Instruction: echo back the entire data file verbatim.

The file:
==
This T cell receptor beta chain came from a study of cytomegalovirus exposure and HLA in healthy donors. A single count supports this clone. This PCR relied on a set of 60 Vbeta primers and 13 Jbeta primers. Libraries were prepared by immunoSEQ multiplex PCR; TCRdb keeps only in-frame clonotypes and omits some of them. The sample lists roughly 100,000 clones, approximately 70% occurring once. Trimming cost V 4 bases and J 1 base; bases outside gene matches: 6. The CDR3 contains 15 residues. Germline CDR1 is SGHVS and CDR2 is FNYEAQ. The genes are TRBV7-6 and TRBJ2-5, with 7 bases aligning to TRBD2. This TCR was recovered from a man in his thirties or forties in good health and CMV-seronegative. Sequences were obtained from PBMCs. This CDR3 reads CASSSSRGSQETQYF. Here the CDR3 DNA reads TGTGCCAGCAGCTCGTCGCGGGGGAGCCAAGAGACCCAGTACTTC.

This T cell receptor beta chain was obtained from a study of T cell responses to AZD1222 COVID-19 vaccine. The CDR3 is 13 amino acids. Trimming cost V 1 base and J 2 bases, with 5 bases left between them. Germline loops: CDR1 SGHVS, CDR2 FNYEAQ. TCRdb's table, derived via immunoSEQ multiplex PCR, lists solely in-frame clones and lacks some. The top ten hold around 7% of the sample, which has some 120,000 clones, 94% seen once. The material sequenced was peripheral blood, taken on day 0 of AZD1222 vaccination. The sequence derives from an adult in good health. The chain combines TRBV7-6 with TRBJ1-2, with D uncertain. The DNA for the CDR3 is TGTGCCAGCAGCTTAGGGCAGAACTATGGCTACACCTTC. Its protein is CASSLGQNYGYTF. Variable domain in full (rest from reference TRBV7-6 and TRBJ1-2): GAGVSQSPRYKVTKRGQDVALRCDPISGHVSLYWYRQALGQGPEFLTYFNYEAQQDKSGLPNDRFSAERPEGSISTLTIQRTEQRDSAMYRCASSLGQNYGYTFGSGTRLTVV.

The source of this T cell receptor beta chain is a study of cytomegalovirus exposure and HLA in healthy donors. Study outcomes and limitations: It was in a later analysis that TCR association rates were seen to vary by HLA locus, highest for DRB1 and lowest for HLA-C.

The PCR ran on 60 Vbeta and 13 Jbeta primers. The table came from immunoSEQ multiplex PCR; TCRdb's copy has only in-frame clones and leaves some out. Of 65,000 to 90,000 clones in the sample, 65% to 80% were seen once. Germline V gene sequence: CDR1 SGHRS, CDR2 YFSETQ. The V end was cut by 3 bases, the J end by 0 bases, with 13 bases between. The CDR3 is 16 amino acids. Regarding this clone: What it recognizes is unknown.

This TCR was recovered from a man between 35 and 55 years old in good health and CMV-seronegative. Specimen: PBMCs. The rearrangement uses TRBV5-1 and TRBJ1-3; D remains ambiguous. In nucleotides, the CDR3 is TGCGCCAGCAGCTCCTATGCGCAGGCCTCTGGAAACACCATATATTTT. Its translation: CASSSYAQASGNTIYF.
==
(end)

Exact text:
This T cell receptor beta chain came from a study of cytomegalovirus exposure and HLA in healthy donors. A single count supports this clone. This PCR relied on a set of 60 Vbeta primers and 13 Jbeta primers. Libraries were prepared by immunoSEQ multiplex PCR; TCRdb keeps only in-frame clonotypes and omits some of them. The sample lists roughly 100,000 clones, approximately 70% occurring once. Trimming cost V 4 bases and J 1 base; bases outside gene matches: 6. The CDR3 contains 15 residues. Germline CDR1 is SGHVS and CDR2 is FNYEAQ. The genes are TRBV7-6 and TRBJ2-5, with 7 bases aligning to TRBD2. This TCR was recovered from a man in his thirties or forties in good health and CMV-seronegative. Sequences were obtained from PBMCs. This CDR3 reads CASSSSRGSQETQYF. Here the CDR3 DNA reads TGTGCCAGCAGCTCGTCGCGGGGGAGCCAAGAGACCCAGTACTTC.

This T cell receptor beta chain was obtained from a study of T cell responses to AZD1222 COVID-19 vaccine. The CDR3 is 13 amino acids. Trimming cost V 1 base and J 2 bases, with 5 bases left between them. Germline loops: CDR1 SGHVS, CDR2 FNYEAQ. TCRdb's table, derived via immunoSEQ multiplex PCR, lists solely in-frame clones and lacks some. The top ten hold around 7% of the sample, which has some 120,000 clones, 94% seen once. The material sequenced was peripheral blood, taken on day 0 of AZD1222 vaccination. The sequence derives from an adult in good health. The chain combines TRBV7-6 with TRBJ1-2, with D uncertain. The DNA for the CDR3 is TGTGCCAGCAGCTTAGGGCAGAACTATGGCTACACCTTC. Its protein is CASSLGQNYGYTF. Variable domain in full (rest from reference TRBV7-6 and TRBJ1-2): GAGVSQSPRYKVTKRGQDVALRCDPISGHVSLYWYRQALGQGPEFLTYFNYEAQQDKSGLPNDRFSAERPEGSISTLTIQRTEQRDSAMYRCASSLGQNYGYTFGSGTRLTVV.

The source of this T cell receptor beta chain is a study of cytomegalovirus exposure and HLA in healthy donors. Study outcomes and limitations: It was in a later analysis that TCR association rates were seen to vary by HLA locus, highest for DRB1 and lowest for HLA-C.

The PCR ran on 60 Vbeta and 13 Jbeta primers. The table came from immunoSEQ multiplex PCR; TCRdb's copy has only in-frame clones and leaves some out. Of 65,000 to 90,000 clones in the sample, 65% to 80% were seen once. Germline V gene sequence: CDR1 SGHRS, CDR2 YFSETQ. The V end was cut by 3 bases, the J end by 0 bases, with 13 bases between. The CDR3 is 16 amino acids. Regarding this clone: What it recognizes is unknown.

This TCR was recovered from a man between 35 and 55 years old in good health and CMV-seronegative. Specimen: PBMCs. The rearrangement uses TRBV5-1 and TRBJ1-3; D remains ambiguous. In nucleotides, the CDR3 is TGCGCCAGCAGCTCCTATGCGCAGGCCTCTGGAAACACCATATATTTT. Its translation: CASSSYAQASGNTIYF.